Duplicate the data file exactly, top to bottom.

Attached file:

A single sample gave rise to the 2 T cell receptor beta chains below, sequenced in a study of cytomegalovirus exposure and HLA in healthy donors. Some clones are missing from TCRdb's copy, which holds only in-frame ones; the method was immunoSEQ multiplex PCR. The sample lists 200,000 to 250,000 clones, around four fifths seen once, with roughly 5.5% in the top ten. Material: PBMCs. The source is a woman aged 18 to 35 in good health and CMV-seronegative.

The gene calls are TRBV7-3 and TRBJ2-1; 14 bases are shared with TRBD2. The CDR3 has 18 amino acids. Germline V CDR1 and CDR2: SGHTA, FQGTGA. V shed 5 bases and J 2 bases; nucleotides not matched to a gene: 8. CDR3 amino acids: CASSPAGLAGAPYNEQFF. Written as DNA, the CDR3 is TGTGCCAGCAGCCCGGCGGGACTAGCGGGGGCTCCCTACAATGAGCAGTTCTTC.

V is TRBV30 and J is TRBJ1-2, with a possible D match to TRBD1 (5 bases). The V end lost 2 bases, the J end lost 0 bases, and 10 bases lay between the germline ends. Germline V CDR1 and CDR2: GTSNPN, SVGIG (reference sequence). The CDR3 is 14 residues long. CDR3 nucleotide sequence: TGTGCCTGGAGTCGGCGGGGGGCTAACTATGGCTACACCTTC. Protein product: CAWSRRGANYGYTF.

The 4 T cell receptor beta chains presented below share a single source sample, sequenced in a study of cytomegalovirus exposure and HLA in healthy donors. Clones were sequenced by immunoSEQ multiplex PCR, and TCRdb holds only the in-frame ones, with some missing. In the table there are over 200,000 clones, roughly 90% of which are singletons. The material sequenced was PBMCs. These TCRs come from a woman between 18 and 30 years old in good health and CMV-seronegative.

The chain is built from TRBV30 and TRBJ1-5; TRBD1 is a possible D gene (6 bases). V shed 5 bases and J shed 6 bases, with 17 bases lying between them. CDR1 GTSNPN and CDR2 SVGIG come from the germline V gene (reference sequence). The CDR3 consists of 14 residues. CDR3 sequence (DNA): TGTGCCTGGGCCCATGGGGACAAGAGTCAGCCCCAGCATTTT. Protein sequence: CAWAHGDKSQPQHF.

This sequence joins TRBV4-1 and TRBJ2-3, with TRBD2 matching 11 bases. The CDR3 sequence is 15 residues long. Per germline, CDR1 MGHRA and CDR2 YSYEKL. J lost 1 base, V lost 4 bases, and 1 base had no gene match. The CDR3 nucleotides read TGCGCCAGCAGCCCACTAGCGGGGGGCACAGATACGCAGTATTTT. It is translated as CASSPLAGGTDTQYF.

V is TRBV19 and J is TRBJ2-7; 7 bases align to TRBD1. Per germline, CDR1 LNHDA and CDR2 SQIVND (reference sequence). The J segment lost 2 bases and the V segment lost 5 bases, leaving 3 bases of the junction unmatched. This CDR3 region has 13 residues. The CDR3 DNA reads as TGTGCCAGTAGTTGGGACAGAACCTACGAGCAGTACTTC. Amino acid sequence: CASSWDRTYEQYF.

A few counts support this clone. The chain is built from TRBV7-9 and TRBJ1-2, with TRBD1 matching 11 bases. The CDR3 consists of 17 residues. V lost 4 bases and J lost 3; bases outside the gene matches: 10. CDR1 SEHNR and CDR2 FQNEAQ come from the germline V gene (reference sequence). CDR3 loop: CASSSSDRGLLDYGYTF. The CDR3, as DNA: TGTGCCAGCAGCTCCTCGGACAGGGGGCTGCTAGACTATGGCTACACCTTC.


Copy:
A single sample gave rise to the 2 T cell receptor beta chains below, sequenced in a study of cytomegalovirus exposure and HLA in healthy donors. Some clones are missing from TCRdb's copy, which holds only in-frame ones; the method was immunoSEQ multiplex PCR. The sample lists 200,000 to 250,000 clones, around four fifths seen once, with roughly 5.5% in the top ten. Material: PBMCs. The source is a woman aged 18 to 35 in good health and CMV-seronegative.

The gene calls are TRBV7-3 and TRBJ2-1; 14 bases are shared with TRBD2. The CDR3 has 18 amino acids. Germline V CDR1 and CDR2: SGHTA, FQGTGA. V shed 5 bases and J 2 bases; nucleotides not matched to a gene: 8. CDR3 amino acids: CASSPAGLAGAPYNEQFF. Written as DNA, the CDR3 is TGTGCCAGCAGCCCGGCGGGACTAGCGGGGGCTCCCTACAATGAGCAGTTCTTC.

V is TRBV30 and J is TRBJ1-2, with a possible D match to TRBD1 (5 bases). The V end lost 2 bases, the J end lost 0 bases, and 10 bases lay between the germline ends. Germline V CDR1 and CDR2: GTSNPN, SVGIG (reference sequence). The CDR3 is 14 residues long. CDR3 nucleotide sequence: TGTGCCTGGAGTCGGCGGGGGGCTAACTATGGCTACACCTTC. Protein product: CAWSRRGANYGYTF.

The 4 T cell receptor beta chains presented below share a single source sample, sequenced in a study of cytomegalovirus exposure and HLA in healthy donors. Clones were sequenced by immunoSEQ multiplex PCR, and TCRdb holds only the in-frame ones, with some missing. In the table there are over 200,000 clones, roughly 90% of which are singletons. The material sequenced was PBMCs. These TCRs come from a woman between 18 and 30 years old in good health and CMV-seronegative.

The chain is built from TRBV30 and TRBJ1-5; TRBD1 is a possible D gene (6 bases). V shed 5 bases and J shed 6 bases, with 17 bases lying between them. CDR1 GTSNPN and CDR2 SVGIG come from the germline V gene (reference sequence). The CDR3 consists of 14 residues. CDR3 sequence (DNA): TGTGCCTGGGCCCATGGGGACAAGAGTCAGCCCCAGCATTTT. Protein sequence: CAWAHGDKSQPQHF.

This sequence joins TRBV4-1 and TRBJ2-3, with TRBD2 matching 11 bases. The CDR3 sequence is 15 residues long. Per germline, CDR1 MGHRA and CDR2 YSYEKL. J lost 1 base, V lost 4 bases, and 1 base had no gene match. The CDR3 nucleotides read TGCGCCAGCAGCCCACTAGCGGGGGGCACAGATACGCAGTATTTT. It is translated as CASSPLAGGTDTQYF.

V is TRBV19 and J is TRBJ2-7; 7 bases align to TRBD1. Per germline, CDR1 LNHDA and CDR2 SQIVND (reference sequence). The J segment lost 2 bases and the V segment lost 5 bases, leaving 3 bases of the junction unmatched. This CDR3 region has 13 residues. The CDR3 DNA reads as TGTGCCAGTAGTTGGGACAGAACCTACGAGCAGTACTTC. Amino acid sequence: CASSWDRTYEQYF.

A few counts support this clone. The chain is built from TRBV7-9 and TRBJ1-2, with TRBD1 matching 11 bases. The CDR3 consists of 17 residues. V lost 4 bases and J lost 3; bases outside the gene matches: 10. CDR1 SEHNR and CDR2 FQNEAQ come from the germline V gene (reference sequence). CDR3 loop: CASSSSDRGLLDYGYTF. The CDR3, as DNA: TGTGCCAGCAGCTCCTCGGACAGGGGGCTGCTAGACTATGGCTACACCTTC.